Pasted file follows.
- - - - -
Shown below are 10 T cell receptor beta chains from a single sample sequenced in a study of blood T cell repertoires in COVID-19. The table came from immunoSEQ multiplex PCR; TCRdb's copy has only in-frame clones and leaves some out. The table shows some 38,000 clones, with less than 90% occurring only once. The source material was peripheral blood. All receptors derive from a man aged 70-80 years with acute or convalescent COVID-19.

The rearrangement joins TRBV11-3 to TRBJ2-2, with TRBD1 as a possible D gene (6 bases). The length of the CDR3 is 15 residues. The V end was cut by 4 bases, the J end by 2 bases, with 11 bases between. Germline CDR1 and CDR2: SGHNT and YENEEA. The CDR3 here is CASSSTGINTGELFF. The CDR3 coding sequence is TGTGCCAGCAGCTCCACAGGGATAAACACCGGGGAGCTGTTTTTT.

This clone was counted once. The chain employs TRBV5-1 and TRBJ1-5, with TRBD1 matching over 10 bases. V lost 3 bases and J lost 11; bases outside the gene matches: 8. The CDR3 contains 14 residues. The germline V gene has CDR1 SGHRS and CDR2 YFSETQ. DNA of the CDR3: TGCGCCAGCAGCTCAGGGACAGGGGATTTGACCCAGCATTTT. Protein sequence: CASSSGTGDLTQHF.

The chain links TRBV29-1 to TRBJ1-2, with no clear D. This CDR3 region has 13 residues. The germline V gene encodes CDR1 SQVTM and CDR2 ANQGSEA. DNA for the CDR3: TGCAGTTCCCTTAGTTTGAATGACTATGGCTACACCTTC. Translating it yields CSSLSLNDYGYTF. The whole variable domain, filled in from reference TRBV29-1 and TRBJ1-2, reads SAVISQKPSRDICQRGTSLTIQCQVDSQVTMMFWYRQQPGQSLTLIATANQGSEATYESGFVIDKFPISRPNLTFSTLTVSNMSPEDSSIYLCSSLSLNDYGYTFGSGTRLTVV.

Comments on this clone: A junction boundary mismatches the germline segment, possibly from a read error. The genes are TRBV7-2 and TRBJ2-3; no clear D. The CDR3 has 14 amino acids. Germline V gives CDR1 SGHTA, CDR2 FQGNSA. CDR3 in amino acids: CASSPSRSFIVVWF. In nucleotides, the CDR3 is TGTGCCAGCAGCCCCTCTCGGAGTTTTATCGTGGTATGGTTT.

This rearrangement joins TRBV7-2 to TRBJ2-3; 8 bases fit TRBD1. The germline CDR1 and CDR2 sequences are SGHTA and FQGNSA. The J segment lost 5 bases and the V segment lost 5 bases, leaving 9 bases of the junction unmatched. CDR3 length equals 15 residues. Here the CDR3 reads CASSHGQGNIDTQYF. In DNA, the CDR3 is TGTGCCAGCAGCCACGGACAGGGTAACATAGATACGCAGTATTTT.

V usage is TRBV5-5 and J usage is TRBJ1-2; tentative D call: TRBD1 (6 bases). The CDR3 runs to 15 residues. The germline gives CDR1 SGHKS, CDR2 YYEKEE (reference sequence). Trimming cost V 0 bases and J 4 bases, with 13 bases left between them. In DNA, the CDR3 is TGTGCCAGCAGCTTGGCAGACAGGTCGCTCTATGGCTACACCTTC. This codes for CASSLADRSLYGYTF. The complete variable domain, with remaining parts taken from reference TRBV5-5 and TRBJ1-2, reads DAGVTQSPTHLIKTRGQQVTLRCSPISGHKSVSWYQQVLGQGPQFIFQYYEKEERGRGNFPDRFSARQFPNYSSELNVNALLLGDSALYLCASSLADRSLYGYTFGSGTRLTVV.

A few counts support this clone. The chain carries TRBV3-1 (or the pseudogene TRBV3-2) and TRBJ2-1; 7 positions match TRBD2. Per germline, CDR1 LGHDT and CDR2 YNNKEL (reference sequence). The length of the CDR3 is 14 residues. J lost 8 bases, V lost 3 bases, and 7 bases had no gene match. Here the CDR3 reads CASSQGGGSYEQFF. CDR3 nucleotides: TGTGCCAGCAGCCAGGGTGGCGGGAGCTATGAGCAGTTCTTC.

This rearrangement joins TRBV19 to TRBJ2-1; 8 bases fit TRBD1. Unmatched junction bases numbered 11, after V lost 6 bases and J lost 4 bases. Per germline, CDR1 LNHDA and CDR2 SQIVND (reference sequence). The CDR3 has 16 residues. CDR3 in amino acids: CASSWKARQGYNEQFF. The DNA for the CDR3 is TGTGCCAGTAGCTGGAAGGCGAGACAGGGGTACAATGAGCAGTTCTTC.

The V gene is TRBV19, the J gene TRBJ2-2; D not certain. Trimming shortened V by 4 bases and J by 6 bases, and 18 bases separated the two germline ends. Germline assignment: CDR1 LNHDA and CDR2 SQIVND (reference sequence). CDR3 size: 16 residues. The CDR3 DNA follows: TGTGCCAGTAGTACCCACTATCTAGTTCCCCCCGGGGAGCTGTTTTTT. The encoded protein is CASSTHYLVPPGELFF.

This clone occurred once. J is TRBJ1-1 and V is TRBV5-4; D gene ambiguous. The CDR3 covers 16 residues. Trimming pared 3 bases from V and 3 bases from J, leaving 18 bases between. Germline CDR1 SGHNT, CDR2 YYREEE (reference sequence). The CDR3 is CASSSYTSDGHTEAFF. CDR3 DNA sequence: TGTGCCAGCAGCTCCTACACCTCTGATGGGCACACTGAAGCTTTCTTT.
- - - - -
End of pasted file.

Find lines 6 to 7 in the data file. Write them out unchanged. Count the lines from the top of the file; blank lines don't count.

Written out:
This rearrangement joins TRBV7-2 to TRBJ2-3; 8 bases fit TRBD1. The germline CDR1 and CDR2 sequences are SGHTA and FQGNSA. The J segment lost 5 bases and the V segment lost 5 bases, leaving 9 bases of the junction unmatched. CDR3 length equals 15 residues. Here the CDR3 reads CASSHGQGNIDTQYF. In DNA, the CDR3 is TGTGCCAGCAGCCACGGACAGGGTAACATAGATACGCAGTATTTT.

V usage is TRBV5-5 and J usage is TRBJ1-2; tentative D call: TRBD1 (6 bases). The CDR3 runs to 15 residues. The germline gives CDR1 SGHKS, CDR2 YYEKEE (reference sequence). Trimming cost V 0 bases and J 4 bases, with 13 bases left between them. In DNA, the CDR3 is TGTGCCAGCAGCTTGGCAGACAGGTCGCTCTATGGCTACACCTTC. This codes for CASSLADRSLYGYTF. The complete variable domain, with remaining parts taken from reference TRBV5-5 and TRBJ1-2, reads DAGVTQSPTHLIKTRGQQVTLRCSPISGHKSVSWYQQVLGQGPQFIFQYYEKEERGRGNFPDRFSARQFPNYSSELNVNALLLGDSALYLCASSLADRSLYGYTFGSGTRLTVV.